Age of the dinosaurs? SASI explains how air cargo can future-proof business

From left to right, Stan Wraight, Lilian Tran Keller and Charles Edwards of SASI.

PARIS – While the collapse of Thomas Cook this week is more in the realm of passenger rather than cargo news, the immediate wake of the event serves as a critical warning to the cargo industry. How can we future-proof our business, especially in the face of burgeoning e-commerce demand and consumer expectations?

At the Air Cargo Handling and Logistics Conference in Paris (CDG) today, Strategic Aviation Solutions International (SASI) hosted a workshop led by SASI President Stan Wraight, VP Lilian Tan Keller and Associate Charles Edwards. For the workshop, the three speakers referred to their company’s Air Cargo Professional Advancement program to explain how stakeholders in aviation cargo can determine how to future-proof their business in an evolving market environment.

Currently, air cargo demands innovation, quality service, seamless and responsive process flows, robust financial performance, transparency of real-time services and attracting and equipping talent. To meet these needs, the speakers broke down the key points to crafting a future-proofing strategy for business, which include:

  • What are the changes in worldwide supply chains?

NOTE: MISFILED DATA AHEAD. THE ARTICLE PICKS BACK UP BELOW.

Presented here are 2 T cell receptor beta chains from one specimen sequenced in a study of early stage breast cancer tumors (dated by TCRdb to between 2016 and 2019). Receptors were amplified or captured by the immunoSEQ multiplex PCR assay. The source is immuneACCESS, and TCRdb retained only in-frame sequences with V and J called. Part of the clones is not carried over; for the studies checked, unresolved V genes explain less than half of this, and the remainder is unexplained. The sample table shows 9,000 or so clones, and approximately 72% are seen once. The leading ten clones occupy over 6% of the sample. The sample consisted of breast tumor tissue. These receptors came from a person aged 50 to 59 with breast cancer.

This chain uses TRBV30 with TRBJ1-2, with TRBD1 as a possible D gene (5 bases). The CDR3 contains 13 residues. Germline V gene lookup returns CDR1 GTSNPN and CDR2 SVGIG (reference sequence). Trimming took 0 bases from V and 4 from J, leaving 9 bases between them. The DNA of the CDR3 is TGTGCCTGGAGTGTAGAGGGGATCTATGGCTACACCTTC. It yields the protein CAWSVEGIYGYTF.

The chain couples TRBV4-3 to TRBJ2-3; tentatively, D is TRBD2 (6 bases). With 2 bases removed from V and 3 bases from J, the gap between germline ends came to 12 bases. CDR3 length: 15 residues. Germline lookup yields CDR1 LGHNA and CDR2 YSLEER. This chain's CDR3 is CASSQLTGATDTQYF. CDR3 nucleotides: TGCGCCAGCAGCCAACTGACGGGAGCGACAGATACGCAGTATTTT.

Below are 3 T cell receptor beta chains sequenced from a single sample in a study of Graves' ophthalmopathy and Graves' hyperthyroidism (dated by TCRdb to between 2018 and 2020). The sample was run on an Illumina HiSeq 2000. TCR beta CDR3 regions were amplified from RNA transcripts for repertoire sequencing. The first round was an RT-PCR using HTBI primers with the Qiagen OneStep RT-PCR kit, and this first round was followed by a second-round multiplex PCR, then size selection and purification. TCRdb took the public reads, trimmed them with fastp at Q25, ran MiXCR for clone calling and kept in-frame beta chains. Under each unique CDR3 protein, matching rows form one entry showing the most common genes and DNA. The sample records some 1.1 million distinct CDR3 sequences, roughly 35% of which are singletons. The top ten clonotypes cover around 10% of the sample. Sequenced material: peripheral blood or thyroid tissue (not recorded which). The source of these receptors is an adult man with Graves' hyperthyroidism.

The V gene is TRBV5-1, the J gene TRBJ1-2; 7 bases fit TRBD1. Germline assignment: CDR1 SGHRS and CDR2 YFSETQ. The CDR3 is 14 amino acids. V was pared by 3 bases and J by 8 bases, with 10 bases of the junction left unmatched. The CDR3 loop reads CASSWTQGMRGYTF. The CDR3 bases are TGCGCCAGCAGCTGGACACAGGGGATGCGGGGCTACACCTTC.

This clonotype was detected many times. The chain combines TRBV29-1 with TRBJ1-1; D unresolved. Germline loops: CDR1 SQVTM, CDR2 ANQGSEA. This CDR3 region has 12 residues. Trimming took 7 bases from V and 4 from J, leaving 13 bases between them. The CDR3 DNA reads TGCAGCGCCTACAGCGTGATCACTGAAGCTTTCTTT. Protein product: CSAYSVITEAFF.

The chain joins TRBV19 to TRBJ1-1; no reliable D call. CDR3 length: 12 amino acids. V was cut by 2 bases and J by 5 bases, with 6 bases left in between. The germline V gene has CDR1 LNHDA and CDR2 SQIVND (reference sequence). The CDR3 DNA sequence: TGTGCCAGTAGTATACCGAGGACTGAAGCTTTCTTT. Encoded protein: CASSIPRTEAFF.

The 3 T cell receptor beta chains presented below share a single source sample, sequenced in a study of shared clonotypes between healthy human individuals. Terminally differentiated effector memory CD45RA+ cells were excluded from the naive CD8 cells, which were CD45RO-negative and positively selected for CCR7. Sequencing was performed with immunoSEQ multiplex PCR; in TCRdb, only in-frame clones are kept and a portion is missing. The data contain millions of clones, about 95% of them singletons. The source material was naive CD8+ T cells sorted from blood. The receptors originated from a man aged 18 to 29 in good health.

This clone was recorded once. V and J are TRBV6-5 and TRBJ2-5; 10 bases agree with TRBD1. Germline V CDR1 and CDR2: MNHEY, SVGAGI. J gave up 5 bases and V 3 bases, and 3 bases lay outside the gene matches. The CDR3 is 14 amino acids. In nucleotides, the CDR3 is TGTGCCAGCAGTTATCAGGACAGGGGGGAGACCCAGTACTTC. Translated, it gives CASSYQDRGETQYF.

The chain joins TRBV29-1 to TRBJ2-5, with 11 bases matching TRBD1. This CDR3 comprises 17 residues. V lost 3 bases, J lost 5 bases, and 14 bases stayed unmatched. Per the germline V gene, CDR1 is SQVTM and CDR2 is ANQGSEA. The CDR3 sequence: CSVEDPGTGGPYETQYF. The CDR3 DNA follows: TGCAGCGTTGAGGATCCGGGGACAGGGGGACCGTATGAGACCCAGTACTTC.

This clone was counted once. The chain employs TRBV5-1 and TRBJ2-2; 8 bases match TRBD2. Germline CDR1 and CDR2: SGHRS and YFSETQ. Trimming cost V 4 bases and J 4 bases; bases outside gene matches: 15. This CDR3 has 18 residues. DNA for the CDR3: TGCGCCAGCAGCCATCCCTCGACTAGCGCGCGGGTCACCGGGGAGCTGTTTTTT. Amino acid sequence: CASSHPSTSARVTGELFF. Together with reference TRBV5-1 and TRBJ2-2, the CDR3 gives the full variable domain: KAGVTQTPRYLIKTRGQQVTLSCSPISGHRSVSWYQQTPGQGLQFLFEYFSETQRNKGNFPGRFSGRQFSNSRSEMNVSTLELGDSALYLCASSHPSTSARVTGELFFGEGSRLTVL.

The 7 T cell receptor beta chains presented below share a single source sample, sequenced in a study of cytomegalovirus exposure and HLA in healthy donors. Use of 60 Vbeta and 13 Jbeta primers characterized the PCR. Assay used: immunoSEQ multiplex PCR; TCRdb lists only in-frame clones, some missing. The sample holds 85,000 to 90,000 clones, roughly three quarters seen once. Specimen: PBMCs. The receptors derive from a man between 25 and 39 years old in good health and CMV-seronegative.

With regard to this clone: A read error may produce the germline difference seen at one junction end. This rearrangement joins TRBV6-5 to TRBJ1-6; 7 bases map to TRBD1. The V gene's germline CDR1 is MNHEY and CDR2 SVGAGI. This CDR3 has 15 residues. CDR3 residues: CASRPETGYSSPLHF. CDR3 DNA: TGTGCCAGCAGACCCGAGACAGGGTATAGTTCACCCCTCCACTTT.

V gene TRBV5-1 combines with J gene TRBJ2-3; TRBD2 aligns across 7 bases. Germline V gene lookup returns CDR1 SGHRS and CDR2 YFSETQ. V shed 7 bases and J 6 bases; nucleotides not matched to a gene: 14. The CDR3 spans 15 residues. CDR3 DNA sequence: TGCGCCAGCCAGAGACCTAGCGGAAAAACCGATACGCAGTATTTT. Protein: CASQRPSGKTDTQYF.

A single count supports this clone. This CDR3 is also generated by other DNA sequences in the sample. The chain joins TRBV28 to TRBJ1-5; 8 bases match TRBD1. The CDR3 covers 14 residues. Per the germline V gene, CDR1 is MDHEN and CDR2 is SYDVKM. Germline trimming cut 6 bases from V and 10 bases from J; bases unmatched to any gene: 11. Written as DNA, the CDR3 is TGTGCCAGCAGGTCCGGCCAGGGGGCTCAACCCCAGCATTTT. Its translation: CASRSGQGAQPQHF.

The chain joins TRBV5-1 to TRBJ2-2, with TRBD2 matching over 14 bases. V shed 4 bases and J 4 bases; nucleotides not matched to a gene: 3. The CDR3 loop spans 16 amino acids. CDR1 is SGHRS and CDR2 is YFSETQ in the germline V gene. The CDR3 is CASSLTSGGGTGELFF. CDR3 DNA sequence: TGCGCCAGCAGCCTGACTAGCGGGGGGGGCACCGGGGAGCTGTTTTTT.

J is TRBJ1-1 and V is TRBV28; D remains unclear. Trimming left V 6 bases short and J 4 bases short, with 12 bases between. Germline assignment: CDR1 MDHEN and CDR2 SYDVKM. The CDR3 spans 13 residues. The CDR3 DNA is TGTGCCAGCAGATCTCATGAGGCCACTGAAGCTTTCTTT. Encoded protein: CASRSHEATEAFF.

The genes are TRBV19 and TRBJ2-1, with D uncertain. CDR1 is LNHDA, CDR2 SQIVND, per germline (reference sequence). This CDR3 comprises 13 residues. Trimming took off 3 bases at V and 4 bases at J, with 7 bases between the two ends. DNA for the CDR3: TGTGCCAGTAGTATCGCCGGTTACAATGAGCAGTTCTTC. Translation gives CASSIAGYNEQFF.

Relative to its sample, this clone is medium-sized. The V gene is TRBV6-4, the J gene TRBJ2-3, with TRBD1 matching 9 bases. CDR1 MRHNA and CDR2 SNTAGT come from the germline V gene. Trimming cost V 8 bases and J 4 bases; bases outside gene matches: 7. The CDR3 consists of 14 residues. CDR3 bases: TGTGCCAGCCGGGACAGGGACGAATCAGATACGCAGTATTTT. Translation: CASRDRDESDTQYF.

• How are we creating value by responding to demand?
  • Forming partnerships, not vendor-ships
  • Skill sets for the new era

Further discussion on these facets saw the identification of data-sharing, stakeholder communication and talent as the main tools necessary to achieving sustainable strategies. However, successfully leveraging these tools requires a change of mindset on behalf of the broader air cargo industry.

“It’s not so much information, but how you use information” to support these needs, said SASI Associate Charles Edwards.

The marine cargo industry, like air cargo, has identified these needs. However, it is ahead of air cargo because it has already moved to bring together stakeholders at the table, share data and discuss how to meet customer needs effectively, which stakeholders then execute.

One of the main issues holding back air cargo is a lack of trust, said SASI VP Lillian Tan. Stakeholders do not want to bear the cost while potentially losing business by sharing data. However, it is critical to understand that the potential risk can bring greater benefits in the long-term. Failure to evolve may also result in companies becoming obsolete in comparison to other players, like Amazon, and Alibaba, that are already working with all stakeholders in their supply chain to share information in order to effectively and successfully meet consumer demand.

The second challenge to air cargo moving forward is the broader industry mindset of doing things the same way, which must change. This relies largely on leadership implementing changes to strategy, as well as leading by example to create a culture of quality service.

The new reality of air cargo demands this, explained SASI VP Lilian Tan. “If we continue in the old-fashioned way, we will be like the dinosaurs and die out,” she said.

Ultimately, the air cargo industry is well-aware of these shortcomings. What it needs to do now is make the leap in order to prepare for future needs in a changing world of air cargo.

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